It means that the only way to implement custom parsing for a particular node/mark type is to subclass the whole DOMParser (and ParseContext, NodeContext, MarkContext to go with them).

Proposed architecture

I believe it’d be beneficial to enable parseDOM() to be a function, with the following signature:

type InvokableParseRule = (el: dom.Node, context: ParseContext) => Node | Mark | undefined;

interface NodeSpec {
  // ...
  parseDOM: ParseRule | InvokableParseRule
}

Here’s an example implementation:

image: NodeSpec = {
   parseDOM: (dom, parseContext) => {
    // short-circuit if it's not parseable here
    if (!dom.matches('img')) {
      return;
    }

    // let's construct the node as it would be normally by DOMParser
    const nodeType = parseContext.parser.schema.nodes.image;
    const node = nodeType.create({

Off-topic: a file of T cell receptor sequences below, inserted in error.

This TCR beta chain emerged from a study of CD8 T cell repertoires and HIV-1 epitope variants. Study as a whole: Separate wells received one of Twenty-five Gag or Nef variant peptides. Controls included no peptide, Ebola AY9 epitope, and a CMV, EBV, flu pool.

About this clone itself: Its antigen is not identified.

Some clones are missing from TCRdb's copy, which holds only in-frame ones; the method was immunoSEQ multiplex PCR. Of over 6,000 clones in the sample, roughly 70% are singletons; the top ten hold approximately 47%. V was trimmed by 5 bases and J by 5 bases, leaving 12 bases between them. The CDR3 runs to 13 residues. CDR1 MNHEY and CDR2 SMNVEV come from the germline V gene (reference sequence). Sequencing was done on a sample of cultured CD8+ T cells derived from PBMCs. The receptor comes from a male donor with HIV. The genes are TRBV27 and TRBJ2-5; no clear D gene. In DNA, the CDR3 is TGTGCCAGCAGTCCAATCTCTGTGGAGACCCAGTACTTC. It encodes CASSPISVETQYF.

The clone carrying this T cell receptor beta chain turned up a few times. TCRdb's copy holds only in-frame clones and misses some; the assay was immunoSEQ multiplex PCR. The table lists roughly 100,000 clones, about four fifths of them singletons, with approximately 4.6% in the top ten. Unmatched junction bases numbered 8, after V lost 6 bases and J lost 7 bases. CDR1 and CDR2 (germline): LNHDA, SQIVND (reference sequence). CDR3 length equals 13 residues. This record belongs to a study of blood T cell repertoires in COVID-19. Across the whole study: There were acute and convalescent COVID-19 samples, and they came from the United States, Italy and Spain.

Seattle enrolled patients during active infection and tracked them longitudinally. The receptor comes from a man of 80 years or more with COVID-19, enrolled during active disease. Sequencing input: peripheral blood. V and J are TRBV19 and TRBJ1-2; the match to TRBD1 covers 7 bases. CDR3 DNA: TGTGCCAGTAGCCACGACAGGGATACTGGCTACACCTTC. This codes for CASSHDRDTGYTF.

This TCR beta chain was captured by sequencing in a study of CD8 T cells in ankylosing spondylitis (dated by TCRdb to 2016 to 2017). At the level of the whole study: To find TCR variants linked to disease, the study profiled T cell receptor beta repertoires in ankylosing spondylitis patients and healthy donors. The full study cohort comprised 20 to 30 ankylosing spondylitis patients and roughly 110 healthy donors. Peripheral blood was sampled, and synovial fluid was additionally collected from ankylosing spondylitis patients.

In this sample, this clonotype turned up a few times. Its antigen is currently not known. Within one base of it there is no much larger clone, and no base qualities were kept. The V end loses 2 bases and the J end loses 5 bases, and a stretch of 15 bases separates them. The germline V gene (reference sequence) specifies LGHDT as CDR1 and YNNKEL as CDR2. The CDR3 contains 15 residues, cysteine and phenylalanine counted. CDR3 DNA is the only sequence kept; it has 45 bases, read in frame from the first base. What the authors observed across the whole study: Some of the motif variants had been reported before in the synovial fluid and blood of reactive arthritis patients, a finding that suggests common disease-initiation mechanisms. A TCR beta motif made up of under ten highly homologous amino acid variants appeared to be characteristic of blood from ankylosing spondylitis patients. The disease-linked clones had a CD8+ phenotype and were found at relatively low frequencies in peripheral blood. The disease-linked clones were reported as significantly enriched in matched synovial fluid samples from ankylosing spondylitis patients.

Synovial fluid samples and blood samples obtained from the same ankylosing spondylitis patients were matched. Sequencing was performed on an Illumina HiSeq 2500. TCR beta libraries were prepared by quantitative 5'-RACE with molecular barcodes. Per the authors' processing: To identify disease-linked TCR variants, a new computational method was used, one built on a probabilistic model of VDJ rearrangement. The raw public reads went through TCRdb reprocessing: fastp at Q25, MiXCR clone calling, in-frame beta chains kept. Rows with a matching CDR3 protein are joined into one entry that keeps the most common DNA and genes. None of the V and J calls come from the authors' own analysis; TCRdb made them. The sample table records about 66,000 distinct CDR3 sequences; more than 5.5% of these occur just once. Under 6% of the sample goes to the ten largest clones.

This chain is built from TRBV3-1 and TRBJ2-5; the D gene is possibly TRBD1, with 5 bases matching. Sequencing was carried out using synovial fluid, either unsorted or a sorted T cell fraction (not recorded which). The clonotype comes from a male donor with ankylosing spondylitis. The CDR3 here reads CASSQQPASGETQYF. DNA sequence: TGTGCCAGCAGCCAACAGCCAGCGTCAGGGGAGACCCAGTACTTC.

src: dom.getAttribute('src'),
      title dom.getAttribute('title'),
      alt: dom.getAttribute('alt') || ''
    });

    // handle aux properties that are not attrs
    if (dom.hasAttribute('data-file-name')) {
      node.fileName = dom.getAttribute('data-file-name');
    }

    if (dom.hasAttribute('data-file-size')) {
      node.fileSize = dom.getAttribute('data-file-size');
    }

    return node;
  },
}

I’ve created a prototype DOMParser subclass that allows invokable parseDOM: https://gist.github.com/Thinkscape/c9457a86b1c3346da5d14dca51b2fbc0

This solution:

  • :+1: Is BC
  • :+1: If implemented by consumer correctly, will be as performant, or faster than, normal ParseRule (internally it also calls Element.matches())
  • :+1: Will implicitly be used for copy-paste.
  • :+1: Doesn’t require extra wiring, node-specific data stays with the node instance.
  • :small_red_triangle_down: Requires modification/sub-classing DOMParser.

Solution 2 - parseDOM[].getAttrs(), a map, handlePaste and scanning.

Another workaround to the problem we’ve found is to:

  1. For parsing, have NodeSpec.parseDom[].getAttrs() method read the extra attributes:
  • For private properties, read and store them in a shared Map
  • For everything else, return them as attrs
  1. For pasting - implement EditorProps.handlePaste() on each Editor that uses this node.